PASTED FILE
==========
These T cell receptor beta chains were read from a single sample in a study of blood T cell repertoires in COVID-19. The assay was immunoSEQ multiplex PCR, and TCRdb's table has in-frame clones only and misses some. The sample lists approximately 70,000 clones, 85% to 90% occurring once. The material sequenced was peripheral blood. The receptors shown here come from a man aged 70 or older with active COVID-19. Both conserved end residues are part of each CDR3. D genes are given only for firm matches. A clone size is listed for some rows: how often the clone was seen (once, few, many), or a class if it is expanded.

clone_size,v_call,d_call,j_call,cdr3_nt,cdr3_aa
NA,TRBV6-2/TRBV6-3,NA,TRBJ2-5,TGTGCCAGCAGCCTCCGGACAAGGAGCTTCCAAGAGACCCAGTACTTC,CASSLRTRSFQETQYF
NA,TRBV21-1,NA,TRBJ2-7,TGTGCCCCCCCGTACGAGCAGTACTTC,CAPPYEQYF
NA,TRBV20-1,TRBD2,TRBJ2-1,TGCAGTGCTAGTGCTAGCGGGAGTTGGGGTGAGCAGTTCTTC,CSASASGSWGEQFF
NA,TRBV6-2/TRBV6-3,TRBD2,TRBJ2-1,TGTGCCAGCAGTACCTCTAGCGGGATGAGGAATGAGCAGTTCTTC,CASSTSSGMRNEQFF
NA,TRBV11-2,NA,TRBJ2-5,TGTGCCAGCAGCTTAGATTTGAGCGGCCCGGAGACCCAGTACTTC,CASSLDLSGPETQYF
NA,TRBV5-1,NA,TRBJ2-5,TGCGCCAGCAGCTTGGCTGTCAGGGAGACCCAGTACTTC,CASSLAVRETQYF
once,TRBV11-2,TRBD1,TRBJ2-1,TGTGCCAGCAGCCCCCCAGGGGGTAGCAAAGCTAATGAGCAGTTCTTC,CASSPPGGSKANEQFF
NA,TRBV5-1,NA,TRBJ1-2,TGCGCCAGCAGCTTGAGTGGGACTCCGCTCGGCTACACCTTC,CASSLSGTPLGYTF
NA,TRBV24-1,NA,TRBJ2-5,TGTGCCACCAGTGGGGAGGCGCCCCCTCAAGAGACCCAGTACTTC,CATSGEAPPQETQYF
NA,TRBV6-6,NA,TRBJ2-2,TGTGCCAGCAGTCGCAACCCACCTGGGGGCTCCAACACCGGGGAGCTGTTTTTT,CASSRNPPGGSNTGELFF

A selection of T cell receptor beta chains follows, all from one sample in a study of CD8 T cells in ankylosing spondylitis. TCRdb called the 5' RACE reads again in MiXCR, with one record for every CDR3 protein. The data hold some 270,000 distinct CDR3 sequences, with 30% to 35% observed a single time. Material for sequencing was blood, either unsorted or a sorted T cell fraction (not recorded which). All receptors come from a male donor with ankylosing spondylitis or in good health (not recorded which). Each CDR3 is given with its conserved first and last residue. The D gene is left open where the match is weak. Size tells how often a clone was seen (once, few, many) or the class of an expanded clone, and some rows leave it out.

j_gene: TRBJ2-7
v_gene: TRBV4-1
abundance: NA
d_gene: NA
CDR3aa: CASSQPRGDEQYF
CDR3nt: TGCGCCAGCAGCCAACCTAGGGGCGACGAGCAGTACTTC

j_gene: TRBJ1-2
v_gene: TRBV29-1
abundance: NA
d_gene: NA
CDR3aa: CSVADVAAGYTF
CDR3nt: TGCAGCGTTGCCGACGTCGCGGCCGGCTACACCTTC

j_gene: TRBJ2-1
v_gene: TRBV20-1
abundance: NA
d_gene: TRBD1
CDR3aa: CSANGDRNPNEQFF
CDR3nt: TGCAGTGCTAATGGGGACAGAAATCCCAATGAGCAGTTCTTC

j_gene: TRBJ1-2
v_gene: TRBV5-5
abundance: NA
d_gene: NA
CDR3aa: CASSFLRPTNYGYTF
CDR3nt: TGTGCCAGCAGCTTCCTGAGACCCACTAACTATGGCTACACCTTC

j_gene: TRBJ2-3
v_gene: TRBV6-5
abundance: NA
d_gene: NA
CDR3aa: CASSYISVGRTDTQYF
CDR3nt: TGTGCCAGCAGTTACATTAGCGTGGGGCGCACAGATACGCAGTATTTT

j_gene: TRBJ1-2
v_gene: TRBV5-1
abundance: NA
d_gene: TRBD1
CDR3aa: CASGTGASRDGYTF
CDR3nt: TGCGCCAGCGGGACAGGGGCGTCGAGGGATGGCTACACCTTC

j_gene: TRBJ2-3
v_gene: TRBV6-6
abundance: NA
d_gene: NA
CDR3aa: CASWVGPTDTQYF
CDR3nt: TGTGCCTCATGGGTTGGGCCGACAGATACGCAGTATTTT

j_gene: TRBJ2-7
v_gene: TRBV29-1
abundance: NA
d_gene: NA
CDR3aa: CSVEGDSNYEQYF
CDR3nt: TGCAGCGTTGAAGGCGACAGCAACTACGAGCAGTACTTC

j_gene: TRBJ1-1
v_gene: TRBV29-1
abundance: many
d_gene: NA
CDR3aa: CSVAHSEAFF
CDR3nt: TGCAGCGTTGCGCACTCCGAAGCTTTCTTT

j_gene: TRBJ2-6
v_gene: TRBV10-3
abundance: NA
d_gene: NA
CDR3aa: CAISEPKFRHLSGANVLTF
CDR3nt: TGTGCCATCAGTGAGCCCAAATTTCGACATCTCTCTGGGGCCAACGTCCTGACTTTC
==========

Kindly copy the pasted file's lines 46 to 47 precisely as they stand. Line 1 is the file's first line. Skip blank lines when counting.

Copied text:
abundance: NA
d_gene: TRBD1